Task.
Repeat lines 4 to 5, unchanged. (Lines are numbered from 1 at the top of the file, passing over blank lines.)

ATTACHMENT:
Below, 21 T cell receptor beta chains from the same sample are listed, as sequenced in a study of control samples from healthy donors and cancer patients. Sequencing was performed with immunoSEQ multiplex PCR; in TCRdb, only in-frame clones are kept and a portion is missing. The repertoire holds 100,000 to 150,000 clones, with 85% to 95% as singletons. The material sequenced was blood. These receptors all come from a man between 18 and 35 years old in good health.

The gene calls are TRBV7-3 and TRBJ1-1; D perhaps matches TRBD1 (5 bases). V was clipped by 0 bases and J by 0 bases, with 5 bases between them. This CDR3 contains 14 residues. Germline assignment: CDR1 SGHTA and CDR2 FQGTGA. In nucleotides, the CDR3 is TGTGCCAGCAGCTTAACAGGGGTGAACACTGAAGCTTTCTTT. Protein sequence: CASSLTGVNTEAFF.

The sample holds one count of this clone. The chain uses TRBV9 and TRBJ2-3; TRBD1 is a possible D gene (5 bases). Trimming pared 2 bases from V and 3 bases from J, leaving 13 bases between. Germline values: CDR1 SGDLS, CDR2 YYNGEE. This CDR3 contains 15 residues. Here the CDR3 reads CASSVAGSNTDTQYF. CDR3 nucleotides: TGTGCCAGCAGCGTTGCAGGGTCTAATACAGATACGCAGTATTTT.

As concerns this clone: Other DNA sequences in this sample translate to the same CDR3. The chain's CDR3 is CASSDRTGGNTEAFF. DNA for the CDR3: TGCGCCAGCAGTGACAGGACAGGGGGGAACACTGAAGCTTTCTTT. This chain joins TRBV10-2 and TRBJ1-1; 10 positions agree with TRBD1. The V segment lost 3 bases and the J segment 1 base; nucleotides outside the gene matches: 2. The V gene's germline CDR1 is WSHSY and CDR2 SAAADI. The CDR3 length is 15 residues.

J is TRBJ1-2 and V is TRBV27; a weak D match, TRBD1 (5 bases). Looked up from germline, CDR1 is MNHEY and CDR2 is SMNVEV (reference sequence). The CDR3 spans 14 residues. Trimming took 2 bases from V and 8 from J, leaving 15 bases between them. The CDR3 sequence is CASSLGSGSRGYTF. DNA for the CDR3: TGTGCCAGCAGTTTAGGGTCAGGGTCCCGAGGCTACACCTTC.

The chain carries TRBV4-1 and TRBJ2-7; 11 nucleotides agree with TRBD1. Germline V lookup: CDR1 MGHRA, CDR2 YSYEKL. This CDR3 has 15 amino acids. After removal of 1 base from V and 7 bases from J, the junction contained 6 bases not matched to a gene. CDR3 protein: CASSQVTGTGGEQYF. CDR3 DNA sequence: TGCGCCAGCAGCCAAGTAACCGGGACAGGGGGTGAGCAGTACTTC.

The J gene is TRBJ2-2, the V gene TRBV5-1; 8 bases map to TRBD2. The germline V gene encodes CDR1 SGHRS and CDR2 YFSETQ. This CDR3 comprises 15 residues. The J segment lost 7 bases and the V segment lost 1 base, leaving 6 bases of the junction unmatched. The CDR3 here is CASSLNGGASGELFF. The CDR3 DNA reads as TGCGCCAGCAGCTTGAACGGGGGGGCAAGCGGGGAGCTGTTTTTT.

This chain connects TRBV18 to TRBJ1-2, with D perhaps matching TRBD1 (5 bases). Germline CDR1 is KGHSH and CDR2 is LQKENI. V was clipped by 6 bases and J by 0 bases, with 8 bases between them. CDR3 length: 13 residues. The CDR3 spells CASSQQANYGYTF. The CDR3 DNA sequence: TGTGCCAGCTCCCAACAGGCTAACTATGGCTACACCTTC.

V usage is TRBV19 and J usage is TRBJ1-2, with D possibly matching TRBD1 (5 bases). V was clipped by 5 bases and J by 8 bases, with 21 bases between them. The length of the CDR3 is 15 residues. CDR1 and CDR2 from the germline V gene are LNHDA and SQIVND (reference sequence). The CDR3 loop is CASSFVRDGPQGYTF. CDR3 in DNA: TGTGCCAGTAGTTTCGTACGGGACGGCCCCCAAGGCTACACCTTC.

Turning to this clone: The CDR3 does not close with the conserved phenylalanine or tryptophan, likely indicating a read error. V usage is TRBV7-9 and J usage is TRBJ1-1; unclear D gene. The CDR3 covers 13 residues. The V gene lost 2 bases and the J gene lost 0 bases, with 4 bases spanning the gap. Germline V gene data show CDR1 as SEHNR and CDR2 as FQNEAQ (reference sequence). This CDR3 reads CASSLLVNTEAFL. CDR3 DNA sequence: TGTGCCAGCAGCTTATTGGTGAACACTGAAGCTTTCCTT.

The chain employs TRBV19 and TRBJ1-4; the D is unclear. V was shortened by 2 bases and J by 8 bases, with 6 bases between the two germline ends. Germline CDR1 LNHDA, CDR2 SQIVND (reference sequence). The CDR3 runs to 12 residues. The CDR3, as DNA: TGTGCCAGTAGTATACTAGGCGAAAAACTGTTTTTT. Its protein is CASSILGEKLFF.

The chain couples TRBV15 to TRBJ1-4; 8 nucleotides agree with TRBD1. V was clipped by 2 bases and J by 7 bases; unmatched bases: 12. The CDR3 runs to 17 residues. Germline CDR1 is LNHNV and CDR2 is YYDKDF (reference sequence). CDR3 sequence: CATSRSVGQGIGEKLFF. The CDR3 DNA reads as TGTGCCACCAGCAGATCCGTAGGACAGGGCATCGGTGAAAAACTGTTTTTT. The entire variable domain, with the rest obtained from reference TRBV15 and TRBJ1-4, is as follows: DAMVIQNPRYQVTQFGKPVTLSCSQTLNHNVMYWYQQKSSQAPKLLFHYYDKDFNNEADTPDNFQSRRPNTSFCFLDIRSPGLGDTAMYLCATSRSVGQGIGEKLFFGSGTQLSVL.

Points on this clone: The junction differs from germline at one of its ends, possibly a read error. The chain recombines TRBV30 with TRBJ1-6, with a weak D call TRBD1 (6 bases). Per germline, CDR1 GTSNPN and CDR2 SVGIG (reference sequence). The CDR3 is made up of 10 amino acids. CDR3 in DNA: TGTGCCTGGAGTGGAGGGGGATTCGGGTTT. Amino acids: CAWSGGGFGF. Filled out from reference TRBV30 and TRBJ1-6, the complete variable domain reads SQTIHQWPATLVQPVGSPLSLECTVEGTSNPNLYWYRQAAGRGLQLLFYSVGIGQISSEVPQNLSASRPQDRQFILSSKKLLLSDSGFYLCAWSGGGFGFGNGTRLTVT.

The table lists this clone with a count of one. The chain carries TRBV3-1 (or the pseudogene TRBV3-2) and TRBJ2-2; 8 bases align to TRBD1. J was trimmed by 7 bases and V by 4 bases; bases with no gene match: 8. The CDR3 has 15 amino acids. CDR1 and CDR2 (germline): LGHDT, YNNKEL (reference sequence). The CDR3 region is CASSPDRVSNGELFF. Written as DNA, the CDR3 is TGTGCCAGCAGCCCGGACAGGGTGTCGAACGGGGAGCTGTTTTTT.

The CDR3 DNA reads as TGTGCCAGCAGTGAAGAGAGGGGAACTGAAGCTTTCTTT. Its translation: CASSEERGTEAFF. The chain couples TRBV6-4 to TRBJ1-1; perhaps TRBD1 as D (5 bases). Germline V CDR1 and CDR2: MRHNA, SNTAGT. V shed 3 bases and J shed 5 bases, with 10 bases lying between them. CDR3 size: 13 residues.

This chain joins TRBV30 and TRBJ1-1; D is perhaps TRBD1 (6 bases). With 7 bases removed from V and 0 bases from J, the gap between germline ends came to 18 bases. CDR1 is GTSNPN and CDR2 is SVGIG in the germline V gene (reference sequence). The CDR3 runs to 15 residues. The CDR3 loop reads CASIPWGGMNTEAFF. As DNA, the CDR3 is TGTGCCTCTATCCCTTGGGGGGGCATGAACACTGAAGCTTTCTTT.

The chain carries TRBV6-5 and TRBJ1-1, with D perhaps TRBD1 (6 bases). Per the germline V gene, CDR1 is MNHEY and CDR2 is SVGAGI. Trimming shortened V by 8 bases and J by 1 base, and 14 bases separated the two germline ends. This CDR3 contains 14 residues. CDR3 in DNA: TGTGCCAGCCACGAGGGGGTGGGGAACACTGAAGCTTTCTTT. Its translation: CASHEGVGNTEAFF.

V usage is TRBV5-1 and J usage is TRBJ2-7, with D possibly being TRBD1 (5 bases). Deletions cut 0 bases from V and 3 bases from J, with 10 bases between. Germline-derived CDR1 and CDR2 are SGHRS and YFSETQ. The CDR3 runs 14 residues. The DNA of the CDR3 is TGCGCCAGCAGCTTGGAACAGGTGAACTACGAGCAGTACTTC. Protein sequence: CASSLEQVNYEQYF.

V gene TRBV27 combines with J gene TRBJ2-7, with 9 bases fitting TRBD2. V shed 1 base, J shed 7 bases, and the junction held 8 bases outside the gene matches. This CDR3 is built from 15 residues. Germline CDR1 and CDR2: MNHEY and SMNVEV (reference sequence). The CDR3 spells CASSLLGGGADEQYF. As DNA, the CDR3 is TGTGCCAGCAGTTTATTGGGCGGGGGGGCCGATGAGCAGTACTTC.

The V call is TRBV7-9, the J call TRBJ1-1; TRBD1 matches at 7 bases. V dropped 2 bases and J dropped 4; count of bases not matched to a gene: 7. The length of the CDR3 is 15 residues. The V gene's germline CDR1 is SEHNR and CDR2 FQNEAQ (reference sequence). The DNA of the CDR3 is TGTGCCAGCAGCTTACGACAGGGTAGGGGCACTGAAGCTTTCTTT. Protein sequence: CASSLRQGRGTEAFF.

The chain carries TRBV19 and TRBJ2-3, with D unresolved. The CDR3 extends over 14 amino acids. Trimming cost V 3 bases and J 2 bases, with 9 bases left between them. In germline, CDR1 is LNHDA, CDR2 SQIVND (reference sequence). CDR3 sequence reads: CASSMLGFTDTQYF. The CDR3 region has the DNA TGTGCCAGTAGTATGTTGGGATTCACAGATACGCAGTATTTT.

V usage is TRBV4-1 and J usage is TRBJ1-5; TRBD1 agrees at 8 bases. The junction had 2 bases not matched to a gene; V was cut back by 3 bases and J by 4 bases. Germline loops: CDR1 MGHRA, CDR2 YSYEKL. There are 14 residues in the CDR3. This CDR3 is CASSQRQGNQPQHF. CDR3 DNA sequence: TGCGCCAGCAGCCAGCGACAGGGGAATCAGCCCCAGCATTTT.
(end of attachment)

As concerns this clone: Other DNA sequences in this sample translate to the same CDR3. The chain's CDR3 is CASSDRTGGNTEAFF. DNA for the CDR3: TGCGCCAGCAGTGACAGGACAGGGGGGAACACTGAAGCTTTCTTT. This chain joins TRBV10-2 and TRBJ1-1; 10 positions agree with TRBD1. The V segment lost 3 bases and the J segment 1 base; nucleotides outside the gene matches: 2. The V gene's germline CDR1 is WSHSY and CDR2 SAAADI. The CDR3 length is 15 residues.

J is TRBJ1-2 and V is TRBV27; a weak D match, TRBD1 (5 bases). Looked up from germline, CDR1 is MNHEY and CDR2 is SMNVEV (reference sequence). The CDR3 spans 14 residues. Trimming took 2 bases from V and 8 from J, leaving 15 bases between them. The CDR3 sequence is CASSLGSGSRGYTF. DNA for the CDR3: TGTGCCAGCAGTTTAGGGTCAGGGTCCCGAGGCTACACCTTC.